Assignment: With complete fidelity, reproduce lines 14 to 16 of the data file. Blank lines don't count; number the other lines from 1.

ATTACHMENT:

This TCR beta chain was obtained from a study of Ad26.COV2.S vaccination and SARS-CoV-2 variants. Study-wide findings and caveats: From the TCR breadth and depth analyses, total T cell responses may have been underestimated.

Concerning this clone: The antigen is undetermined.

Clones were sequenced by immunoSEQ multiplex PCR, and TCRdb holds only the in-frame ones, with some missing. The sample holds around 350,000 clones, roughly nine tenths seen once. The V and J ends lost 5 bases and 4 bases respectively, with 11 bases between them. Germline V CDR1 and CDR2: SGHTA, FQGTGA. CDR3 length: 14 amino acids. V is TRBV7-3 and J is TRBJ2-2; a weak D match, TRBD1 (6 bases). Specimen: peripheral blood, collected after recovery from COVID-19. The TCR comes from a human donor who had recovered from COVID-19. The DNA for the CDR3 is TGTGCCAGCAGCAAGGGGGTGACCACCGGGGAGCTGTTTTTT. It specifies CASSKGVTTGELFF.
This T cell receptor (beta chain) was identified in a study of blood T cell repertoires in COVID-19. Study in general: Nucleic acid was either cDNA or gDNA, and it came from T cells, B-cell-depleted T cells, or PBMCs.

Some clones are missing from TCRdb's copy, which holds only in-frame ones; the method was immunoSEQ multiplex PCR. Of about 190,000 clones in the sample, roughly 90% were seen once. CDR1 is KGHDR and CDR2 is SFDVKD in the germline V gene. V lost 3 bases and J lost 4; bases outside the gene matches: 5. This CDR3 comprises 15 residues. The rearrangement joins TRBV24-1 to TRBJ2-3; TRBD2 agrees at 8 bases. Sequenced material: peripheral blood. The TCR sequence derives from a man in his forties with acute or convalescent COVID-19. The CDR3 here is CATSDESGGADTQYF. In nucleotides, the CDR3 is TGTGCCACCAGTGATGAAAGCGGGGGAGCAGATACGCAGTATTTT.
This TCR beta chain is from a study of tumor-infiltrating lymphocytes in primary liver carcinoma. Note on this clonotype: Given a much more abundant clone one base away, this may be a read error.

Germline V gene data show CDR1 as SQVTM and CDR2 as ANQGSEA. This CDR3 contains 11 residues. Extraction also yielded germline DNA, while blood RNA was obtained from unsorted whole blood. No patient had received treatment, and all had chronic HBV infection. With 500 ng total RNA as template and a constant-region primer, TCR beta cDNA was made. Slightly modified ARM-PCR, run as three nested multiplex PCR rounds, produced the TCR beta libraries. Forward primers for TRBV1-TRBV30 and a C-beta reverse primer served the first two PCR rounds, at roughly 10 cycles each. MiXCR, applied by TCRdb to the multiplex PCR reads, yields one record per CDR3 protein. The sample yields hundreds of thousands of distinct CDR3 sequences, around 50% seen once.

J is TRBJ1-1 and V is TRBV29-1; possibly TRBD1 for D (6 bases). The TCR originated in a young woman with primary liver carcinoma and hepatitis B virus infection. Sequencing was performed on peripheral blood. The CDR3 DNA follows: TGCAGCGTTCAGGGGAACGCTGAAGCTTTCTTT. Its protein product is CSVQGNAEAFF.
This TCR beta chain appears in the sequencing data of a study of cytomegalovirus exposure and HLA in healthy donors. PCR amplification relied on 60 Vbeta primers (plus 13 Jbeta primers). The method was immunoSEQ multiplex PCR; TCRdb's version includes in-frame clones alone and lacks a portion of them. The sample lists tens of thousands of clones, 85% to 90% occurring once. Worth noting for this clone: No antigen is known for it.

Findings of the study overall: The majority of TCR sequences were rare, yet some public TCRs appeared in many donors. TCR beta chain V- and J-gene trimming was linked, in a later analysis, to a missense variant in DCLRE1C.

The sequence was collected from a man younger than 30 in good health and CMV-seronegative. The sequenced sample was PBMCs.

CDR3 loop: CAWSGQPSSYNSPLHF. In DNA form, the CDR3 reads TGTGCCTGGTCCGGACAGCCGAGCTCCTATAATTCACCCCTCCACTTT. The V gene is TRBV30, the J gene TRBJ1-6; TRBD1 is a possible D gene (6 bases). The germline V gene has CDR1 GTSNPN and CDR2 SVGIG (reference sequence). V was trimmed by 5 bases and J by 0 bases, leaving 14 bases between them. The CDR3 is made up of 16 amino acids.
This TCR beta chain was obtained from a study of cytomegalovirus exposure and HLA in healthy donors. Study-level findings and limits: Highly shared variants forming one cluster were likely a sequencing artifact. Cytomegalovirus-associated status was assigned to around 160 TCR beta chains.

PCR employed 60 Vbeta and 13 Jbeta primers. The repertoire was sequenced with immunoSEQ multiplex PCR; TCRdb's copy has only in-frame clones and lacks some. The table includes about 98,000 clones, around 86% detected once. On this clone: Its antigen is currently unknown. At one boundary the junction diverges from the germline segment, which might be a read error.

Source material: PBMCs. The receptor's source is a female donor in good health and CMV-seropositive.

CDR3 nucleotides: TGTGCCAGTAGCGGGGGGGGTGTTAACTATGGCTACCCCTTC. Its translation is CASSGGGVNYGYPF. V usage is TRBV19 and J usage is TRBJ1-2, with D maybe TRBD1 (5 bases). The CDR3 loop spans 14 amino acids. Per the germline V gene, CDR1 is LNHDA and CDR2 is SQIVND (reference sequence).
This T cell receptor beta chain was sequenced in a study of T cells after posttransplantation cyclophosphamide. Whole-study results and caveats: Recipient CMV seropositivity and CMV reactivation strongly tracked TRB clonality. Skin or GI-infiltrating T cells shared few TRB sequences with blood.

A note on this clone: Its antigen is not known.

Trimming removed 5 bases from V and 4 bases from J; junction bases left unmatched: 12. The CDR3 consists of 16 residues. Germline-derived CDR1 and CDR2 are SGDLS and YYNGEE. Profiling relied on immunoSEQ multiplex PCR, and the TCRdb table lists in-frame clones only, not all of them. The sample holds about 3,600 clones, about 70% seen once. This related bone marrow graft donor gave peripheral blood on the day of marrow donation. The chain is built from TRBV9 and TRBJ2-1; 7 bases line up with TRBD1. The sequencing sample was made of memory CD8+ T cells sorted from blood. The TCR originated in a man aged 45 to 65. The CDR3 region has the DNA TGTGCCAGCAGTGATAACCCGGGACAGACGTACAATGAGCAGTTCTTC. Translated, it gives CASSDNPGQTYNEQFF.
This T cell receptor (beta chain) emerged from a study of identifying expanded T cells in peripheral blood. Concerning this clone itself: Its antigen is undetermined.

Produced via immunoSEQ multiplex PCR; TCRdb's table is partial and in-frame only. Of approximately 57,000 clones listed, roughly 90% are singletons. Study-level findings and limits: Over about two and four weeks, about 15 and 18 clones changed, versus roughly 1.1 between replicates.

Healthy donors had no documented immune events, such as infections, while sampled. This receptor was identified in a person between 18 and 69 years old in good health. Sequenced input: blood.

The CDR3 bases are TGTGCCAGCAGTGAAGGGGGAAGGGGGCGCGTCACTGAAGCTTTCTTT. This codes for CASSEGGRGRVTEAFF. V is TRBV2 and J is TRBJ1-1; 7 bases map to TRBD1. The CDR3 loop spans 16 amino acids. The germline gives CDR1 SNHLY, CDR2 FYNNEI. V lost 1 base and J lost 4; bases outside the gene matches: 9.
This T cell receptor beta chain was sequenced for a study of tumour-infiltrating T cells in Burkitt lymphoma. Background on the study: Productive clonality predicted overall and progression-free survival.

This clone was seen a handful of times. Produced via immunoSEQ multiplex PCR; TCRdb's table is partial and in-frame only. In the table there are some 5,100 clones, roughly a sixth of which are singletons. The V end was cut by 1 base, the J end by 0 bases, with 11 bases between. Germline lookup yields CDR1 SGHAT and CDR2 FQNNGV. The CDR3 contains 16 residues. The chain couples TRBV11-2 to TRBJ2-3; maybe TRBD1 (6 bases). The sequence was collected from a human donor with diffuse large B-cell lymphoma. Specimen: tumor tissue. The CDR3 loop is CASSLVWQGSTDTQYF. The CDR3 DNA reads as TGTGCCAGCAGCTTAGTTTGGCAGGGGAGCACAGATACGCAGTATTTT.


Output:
PCR employed 60 Vbeta and 13 Jbeta primers. The repertoire was sequenced with immunoSEQ multiplex PCR; TCRdb's copy has only in-frame clones and lacks some. The table includes about 98,000 clones, around 86% detected once. On this clone: Its antigen is currently unknown. At one boundary the junction diverges from the germline segment, which might be a read error.

Source material: PBMCs. The receptor's source is a female donor in good health and CMV-seropositive.

CDR3 nucleotides: TGTGCCAGTAGCGGGGGGGGTGTTAACTATGGCTACCCCTTC. Its translation is CASSGGGVNYGYPF. V usage is TRBV19 and J usage is TRBJ1-2, with D maybe TRBD1 (5 bases). The CDR3 loop spans 14 amino acids. Per the germline V gene, CDR1 is LNHDA and CDR2 is SQIVND (reference sequence).